rob mcconnell and graham curran4Rob McConnell and Graham Curran trimming Fool’s Gold’s previous UK McWilliam sails at the Scottish Series in Tarbert, in which they are past overall winners. Photo Marc Turner

The core ownership of the company will now devolve on Barry Hayes and his wife Claire Morgan, and Graham Curran. Of the three, it is Graham Curran who will be best known to today’s generation of front-line sailors in Ireland, as it was he who – working in Crosshaven - master-minded the UK Sailmakers’ new set of threads for Rob McConnell’s A35 Fool’s Gold from Dunmore East for her triumphant line of straight wins in the large Class I in the Sovereigns Cup in Kinsale, concluding last Saturday with Fool’s Gold being the overall champion.

harmony pink5Pink power. The luminous spinnaker supplied to order for the successful Half Tonner Harmony is such a lurid shade of pink that it colours the sea ahead of the boat. Photo: Robert Bateman

Next week in the Volvo Dun Laoghaire Regatta, he’ll be with Jonny Swan of Howth on the classic Half Tonner Harmony, racing as title defenders, but he will of course be available for consultation with the many UK McWilliam clients racing in Ireland’s biggest regatta.

His background is interesting, as he emerged from that increasingly productive nursery of sailing talent, Waterford Harbour SC at Dunmore East. From an early age he was keen to be part of a team racing a bigger boat, rather than a solo Optimist or Laser sailor, and it is this which eventually saw him in a key role on Fool’s Gold. However, while he enjoyed sailing more and more with every campaign, somehow the prospect of being a pro or a yacht designer didn’t quite click with him, so he did a course in Computer Game Development in Limerick University, which unexpectedly yet very happily gave him the skill sets to design sails using computers.

Serendipity played a role, for in April 2014 he found himself having a cup of tea with Des McWilliam, who was keen to recruit new talent, but was adamant that whoever was joining the firm would share its ethos of customer service, involving willingness to work all hours and travel long distances. They struck a spark, and Graham Curran has been an increasingly important element in the Crosshaven loft ever since, his significance belying the fact that he has been there just three years.

barry hayes in hong kong6A long way from Crosshaven. Graham Curran in Hong Kong during a visit to the largest UK Sailmakers loft in the world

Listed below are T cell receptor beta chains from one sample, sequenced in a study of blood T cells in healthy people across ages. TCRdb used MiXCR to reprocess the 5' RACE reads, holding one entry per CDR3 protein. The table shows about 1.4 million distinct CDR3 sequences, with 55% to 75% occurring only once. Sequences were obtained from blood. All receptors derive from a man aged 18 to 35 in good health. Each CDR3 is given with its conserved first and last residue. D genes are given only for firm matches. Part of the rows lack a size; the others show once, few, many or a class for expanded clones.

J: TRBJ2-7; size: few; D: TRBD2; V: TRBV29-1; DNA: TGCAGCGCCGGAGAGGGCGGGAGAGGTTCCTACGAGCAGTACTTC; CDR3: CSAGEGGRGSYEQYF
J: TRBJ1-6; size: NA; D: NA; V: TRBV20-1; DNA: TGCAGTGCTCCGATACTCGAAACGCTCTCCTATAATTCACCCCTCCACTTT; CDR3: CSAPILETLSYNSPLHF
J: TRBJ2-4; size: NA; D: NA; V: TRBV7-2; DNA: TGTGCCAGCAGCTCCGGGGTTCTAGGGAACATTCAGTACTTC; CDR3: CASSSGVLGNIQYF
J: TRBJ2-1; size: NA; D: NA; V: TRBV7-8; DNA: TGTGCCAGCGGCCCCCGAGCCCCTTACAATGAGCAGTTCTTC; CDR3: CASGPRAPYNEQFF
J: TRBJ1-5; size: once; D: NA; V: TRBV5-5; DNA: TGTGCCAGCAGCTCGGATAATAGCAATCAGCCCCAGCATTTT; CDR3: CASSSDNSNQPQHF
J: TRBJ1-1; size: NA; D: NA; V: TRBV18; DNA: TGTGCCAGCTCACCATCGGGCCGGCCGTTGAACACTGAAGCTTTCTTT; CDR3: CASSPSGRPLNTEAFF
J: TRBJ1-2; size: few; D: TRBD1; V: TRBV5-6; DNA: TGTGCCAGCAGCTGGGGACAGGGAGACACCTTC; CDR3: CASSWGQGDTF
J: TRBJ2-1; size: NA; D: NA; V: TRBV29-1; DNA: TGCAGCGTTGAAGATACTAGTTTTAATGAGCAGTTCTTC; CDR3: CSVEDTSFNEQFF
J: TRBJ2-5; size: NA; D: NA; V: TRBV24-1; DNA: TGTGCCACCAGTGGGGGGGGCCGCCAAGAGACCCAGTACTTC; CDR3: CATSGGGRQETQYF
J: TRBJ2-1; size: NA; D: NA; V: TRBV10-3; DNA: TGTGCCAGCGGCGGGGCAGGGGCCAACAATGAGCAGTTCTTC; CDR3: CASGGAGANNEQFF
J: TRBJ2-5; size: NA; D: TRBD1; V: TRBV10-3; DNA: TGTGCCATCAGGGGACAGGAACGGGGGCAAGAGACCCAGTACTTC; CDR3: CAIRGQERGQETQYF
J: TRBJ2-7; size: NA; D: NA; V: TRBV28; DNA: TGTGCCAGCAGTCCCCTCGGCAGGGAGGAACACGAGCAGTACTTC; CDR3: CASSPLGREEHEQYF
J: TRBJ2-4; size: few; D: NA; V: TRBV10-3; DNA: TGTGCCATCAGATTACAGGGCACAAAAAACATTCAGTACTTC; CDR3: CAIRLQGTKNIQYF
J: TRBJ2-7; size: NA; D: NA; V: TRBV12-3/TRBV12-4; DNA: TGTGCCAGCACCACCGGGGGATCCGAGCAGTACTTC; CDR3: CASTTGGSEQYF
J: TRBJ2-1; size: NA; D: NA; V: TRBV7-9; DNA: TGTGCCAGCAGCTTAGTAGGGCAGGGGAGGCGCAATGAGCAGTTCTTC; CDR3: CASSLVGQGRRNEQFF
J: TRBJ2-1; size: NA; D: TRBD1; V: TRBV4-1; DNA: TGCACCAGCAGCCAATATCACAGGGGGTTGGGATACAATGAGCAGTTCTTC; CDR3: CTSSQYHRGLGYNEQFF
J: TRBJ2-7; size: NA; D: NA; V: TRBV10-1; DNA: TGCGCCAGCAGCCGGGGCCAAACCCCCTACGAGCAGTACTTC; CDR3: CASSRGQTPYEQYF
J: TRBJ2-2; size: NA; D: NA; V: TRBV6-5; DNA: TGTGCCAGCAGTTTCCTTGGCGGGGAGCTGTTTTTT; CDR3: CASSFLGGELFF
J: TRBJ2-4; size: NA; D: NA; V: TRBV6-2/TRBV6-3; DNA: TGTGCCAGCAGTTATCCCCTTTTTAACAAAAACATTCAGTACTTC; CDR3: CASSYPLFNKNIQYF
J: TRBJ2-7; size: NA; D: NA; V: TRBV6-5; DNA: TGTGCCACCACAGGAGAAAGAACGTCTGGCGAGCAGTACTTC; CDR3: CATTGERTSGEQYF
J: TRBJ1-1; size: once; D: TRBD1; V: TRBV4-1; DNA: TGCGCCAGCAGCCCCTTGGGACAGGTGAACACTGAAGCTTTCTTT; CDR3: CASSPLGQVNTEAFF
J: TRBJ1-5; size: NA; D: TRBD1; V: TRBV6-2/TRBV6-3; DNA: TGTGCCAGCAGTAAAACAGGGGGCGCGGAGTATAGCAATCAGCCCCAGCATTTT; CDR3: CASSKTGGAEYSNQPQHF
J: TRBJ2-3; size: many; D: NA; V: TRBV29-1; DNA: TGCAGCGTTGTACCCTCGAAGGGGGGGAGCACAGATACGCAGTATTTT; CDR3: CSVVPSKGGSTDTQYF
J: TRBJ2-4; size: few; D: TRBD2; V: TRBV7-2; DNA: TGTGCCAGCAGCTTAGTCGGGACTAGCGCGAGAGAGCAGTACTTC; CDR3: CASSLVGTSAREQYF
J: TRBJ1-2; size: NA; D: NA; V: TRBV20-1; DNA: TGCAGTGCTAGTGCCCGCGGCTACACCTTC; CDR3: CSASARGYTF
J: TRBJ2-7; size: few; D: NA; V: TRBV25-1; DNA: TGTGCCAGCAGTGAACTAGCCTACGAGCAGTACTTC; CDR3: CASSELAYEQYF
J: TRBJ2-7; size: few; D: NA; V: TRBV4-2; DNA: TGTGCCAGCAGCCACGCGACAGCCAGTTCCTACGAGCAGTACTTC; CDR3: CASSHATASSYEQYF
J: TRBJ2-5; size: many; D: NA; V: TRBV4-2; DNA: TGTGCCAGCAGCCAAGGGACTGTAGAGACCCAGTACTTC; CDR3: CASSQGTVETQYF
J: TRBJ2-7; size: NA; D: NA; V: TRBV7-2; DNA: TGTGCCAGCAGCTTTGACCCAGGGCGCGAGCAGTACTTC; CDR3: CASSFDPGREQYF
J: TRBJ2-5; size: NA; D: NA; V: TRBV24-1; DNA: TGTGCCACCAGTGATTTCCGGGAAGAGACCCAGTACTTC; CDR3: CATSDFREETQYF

The leading figure in the new setup is Barry Hayes, who has been involved with sailmaking for 18 years, gaining unrivalled experience through the UK global network. Originally from Schull, he was introduced to sailing through the remarkable Schull Community College and coaching by Eric Stacy. He went on to third level studies at Dublin Institute of Technolgy, and got into college sailing with team racing and Fireball and Flying Fifteen Racing to national prize-winning level from Dun Laoghaire.

With successful keelboat experience in the Half Tonner King One, he had some breadth of knowledge when he joined McWilliam Sailmakers in 1999, but cheerfully admits that in working with Des McWilliam, his sailing knowledge tripled in jig time as he made sails and campaigned with boats as diverse as J/24s, the legendary Corby 40 Cracklin Rosie, and many others.

In 2002 he was invited to work in the New York loft under the great Butch Ulmer himself, and in his time there he availed of the many opportunities to sail and race on a huge variety of boats. As for experience gained in the business, it was unrivalled, as he became Loft Manager after just one year in the job, all this in time set him up for the next career move, an invitation to join the UK Loft in Hong Kong in 2005.

barry hayes7Barry Hayes at the helm
This is the biggest loft in the entire group, and right at the cutting edge of innovation – in 2011, this was where UK started making Titanium sails. It was another significant learning curve for Barry Hayes, as making fully formed sails is not an easy process, but gradually they got on top of the technology, and worked their way upwards from Titanium sails for 30-foooters to using the same method for Maxis, until by 2014 they were making their first Uni Titanium sails incorporating very thin strands of carbon.

He was also sailing frequently on a wide variety of boats on some very exotic races, while on the professional side, he had become a member of the board of directors of UK International, and with the retirement of ace sailmaker David Yeung, he took over the management in Hong Kong of this main production loft for the entire UK group.